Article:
Published by SAGE on 03/10/1998
Book details: 439 pages.
Alfredo Mirandé, a sociology professor, Stanford Law graduate, and part-time pro bono attorney, represents clients who are rascuache—a Spanish word for “poor” or even “wretched”—and on the margins of society. For Mirandé, however, rascuache means to be “down but not out,” an underdog who is still holding its ground. Rascuache Lawyer offers a unique perspective on providing legal services to poor, usually minority, folks who are often just one short step from jail. Not only a passionate argument for rascuache lawyering, it is also a thoughtful, practical attempt to apply and test critical race theory—particularly Latino critical race theory—in day-to-day legal practice. Every chapter presents an actual case from Mirandé’s experience (only the names and places have been changed). His clients have been charged with everything from carrying a concealed weapon, indecent exposure, and trespassing to attempted murder, domestic violence, and child abuse. Among them are recent Mexican immigrants, drug addicts, gang members, and the homeless. All of them are destitute, and many are victims of racial profiling. Some “pay” Mirandé with bartered services such as painting, home repairs, or mechanical work on his car. And Mirandé doesn’t always win their cases. But, as he recounts, he certainly works tirelessly to pursue all legal remedies. Each case is presented as a letter to a fascinating (fictional) “Super Chicana” named Fermina Gabriel, who we are told is an accomplished lawyer, author, and singer. This narrative device allows the author to present his cases as if he were recounting them to a friend, drawing in the reader as a friend as well. Bookending the individual cases, Mirandé’s introductions and conclusions offer a compelling vision of progressive legal practice grounded in rascuache lawyering.
Published by University of Arizona Press on 09/01/2011
Book details: 272 pages.
Chicana Feminist Thought brings together the voices of Chicana poets, writers, and activists who reflect upon the Chicana Feminist Movement that began in the late 1960s. With energy and passion, this anthology of writings documents the personal and collective political struggles of Chicana feminists.
Published by Routledge on 04/23/2014
Book details: 344 pages.
Masculinities in a Global Era extends the conversation of masculinity studies by analyzing global masculinities from a psychological perspective. Canvassing a broad array of psychological aspects such as the construction of identity, the negotiation of power, coping with trauma, and sexuality, this volume shows how masculinities are experienced, performed and embodied in geographically dispersed communities. Importantly, Masculinities in a Global Era fulfills a much-needed but elusive need within the study of masculinities: a forum in which the often polarized approaches of pro-feminists and men’s rights advocates can begin to move beyond their entrenched historical positions towards a more fruitful and nuanced future.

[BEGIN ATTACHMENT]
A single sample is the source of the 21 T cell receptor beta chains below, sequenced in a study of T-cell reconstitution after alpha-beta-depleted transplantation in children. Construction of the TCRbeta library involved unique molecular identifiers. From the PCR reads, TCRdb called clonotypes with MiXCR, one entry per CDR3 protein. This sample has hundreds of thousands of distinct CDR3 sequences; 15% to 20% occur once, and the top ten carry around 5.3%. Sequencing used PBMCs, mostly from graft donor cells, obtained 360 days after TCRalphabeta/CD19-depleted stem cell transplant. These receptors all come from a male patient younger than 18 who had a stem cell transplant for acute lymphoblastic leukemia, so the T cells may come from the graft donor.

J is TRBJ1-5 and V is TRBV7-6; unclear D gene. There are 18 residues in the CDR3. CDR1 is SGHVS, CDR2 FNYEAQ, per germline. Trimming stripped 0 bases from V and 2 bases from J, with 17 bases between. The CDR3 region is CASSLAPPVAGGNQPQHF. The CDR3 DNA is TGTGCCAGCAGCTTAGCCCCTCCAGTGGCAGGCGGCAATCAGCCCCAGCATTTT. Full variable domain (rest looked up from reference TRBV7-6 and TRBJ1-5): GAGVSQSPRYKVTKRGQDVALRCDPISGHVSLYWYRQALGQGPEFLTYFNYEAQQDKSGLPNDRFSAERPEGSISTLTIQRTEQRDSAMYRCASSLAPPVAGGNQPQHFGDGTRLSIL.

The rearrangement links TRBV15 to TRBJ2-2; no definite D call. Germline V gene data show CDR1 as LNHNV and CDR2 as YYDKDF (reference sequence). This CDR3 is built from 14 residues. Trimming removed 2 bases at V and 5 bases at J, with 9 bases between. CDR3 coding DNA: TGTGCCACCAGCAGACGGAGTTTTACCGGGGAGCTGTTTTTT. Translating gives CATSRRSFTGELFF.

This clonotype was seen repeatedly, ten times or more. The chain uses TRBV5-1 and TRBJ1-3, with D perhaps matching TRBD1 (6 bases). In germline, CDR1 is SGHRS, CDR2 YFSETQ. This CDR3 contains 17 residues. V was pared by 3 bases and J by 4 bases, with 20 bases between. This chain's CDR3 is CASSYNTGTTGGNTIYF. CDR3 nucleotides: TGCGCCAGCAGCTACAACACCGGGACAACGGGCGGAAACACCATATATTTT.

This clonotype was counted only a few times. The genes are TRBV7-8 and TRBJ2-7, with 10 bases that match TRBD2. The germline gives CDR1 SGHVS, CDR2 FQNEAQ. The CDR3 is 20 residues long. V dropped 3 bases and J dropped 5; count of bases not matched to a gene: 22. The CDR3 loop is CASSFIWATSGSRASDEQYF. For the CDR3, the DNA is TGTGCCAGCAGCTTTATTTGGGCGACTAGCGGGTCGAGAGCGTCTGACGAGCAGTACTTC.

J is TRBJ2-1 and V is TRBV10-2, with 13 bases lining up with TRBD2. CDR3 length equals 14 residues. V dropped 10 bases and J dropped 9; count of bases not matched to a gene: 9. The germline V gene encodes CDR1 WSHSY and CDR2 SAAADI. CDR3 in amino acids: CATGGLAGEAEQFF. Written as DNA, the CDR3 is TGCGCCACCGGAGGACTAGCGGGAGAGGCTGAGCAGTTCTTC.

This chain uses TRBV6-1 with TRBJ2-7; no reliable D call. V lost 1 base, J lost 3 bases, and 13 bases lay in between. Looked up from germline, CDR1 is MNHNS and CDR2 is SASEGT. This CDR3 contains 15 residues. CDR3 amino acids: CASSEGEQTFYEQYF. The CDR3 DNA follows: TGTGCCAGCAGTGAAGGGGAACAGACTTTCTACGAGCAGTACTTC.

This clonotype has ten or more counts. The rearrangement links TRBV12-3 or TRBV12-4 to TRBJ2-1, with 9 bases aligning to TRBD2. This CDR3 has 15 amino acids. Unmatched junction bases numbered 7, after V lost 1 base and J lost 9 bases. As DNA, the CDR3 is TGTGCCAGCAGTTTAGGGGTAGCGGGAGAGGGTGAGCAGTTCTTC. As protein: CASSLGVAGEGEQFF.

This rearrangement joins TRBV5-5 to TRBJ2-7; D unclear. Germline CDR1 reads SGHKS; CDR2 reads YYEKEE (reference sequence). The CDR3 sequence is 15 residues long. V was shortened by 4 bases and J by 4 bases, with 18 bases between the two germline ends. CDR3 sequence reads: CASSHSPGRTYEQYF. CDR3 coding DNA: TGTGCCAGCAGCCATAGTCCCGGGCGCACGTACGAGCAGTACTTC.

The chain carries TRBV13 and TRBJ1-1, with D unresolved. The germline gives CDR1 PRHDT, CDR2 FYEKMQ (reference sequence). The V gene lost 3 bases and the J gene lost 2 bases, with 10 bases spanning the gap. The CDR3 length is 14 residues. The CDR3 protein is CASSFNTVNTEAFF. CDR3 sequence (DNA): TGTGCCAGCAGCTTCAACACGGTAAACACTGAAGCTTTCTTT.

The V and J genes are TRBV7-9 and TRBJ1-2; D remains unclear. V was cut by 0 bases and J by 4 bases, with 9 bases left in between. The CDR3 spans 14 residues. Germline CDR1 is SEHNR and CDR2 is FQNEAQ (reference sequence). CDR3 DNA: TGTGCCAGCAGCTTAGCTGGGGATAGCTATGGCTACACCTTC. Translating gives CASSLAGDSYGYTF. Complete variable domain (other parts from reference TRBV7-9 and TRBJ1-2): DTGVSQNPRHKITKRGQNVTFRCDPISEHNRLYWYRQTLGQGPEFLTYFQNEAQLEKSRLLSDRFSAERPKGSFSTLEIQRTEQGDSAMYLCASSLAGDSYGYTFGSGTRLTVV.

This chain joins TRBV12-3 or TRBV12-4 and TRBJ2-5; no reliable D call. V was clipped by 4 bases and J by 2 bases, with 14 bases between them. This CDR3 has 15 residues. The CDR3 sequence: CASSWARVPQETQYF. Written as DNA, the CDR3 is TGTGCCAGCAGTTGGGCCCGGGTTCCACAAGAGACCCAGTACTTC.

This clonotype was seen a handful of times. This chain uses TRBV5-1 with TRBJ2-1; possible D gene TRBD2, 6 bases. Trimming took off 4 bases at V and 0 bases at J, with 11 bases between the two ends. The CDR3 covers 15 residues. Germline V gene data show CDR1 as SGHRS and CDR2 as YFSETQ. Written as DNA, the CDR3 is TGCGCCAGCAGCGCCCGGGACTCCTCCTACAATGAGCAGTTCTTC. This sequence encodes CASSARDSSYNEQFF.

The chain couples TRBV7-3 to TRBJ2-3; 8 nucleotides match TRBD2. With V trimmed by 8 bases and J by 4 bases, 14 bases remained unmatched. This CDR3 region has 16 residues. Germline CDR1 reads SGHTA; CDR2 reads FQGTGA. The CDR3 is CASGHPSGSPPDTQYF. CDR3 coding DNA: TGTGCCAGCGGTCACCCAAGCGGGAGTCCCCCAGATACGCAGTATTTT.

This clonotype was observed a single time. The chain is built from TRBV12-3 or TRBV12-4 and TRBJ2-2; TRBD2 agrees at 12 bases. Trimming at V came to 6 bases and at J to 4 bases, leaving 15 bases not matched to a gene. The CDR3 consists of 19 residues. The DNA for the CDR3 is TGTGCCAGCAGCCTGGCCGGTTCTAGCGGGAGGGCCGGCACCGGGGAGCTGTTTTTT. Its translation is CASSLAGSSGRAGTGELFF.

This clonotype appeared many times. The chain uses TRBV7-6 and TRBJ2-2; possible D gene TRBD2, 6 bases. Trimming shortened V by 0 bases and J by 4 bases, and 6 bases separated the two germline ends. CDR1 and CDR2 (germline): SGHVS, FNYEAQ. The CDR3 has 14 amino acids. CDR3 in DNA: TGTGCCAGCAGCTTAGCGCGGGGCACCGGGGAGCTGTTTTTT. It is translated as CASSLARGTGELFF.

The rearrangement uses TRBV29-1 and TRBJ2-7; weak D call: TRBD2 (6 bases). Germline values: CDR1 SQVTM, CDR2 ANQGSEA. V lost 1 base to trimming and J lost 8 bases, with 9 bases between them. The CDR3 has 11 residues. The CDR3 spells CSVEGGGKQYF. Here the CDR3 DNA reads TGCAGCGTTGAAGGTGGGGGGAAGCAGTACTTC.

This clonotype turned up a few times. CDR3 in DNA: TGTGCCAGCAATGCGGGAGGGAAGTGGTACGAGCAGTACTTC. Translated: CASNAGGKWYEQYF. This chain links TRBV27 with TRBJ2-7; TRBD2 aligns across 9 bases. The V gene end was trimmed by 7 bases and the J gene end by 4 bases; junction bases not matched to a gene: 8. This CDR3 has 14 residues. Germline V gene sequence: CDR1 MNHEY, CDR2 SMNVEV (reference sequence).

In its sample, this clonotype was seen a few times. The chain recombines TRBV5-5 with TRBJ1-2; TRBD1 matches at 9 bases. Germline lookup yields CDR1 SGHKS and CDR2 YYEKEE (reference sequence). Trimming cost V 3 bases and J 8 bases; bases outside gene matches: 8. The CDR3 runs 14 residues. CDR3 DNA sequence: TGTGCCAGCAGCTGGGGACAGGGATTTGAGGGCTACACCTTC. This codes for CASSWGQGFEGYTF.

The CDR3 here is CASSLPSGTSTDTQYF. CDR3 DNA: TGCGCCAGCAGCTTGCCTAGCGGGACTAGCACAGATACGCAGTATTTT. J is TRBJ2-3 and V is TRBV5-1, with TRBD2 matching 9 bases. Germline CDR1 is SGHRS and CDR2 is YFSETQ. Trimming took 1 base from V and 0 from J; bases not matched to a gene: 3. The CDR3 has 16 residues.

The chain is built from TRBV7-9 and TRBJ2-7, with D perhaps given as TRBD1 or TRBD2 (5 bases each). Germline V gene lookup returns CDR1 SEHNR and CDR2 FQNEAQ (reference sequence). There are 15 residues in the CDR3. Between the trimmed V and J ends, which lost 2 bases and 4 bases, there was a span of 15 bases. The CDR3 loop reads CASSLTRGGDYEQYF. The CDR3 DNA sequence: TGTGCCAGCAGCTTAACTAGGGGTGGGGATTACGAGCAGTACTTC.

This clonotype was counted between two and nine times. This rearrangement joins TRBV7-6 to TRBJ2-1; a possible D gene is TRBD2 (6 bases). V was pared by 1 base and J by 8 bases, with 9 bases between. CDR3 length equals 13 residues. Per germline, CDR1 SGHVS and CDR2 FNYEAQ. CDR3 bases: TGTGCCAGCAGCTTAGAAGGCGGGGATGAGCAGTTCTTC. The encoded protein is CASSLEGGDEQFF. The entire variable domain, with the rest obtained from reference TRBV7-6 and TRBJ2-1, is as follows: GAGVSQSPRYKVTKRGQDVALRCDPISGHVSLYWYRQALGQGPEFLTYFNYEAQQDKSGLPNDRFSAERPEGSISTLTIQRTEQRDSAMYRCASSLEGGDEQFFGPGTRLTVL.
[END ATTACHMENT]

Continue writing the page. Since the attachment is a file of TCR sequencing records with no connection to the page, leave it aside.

Published by Springer Science & Business Media on 06/20/2013
Book details: 277 pages.
For many of the 1.6 million U.S. service members who have served in Iraq and Afghanistan since 2001, the trip home is only the beginning of a longer journey. Many undergo an awkward period of readjustment to civilian life after long deployments. Some veterans may find themselves drinking too much, unable to sleep or waking from unspeakable dreams, lashing out at friends and loved ones. Over time, some will struggle so profoundly that they eventually are diagnosed with post-traumatic stress Disorder (PTSD). Both heartbreaking and hopeful, Fields of Combat tells the story of how American veterans and their families navigate the return home. Following a group of veterans and their their personal stories of war, trauma, and recovery, Erin P. Finley illustrates the devastating impact PTSD can have on veterans and their families. Finley sensitively explores issues of substance abuse, failed relationships, domestic violence, and even suicide and also challenges popular ideas of PTSD as incurable and permanently debilitating. Drawing on rich, often searing ethnographic material, Finley examines the cultural, political, and historical influences that shape individual experiences of PTSD and how its sufferers are perceived by the military, medical personnel, and society at large. Despite widespread media coverage and public controversy over the military's response to wounded and traumatized service members, debate continues over how best to provide treatment and compensation for service-related disabilities. Meanwhile, new and highly effective treatments are revolutionizing how the Department of Veterans Affairs (VA) provides trauma care, redefining the way PTSD itself is understood in the process. Carefully and compassionately untangling each of these conflicts, Fields of Combat reveals the very real implications they have for veterans living with PTSD and offers recommendations to improve how we care for this vulnerable but resilient population.
Published by Cornell University Press on 04/07/2011
Book details: 240 pages.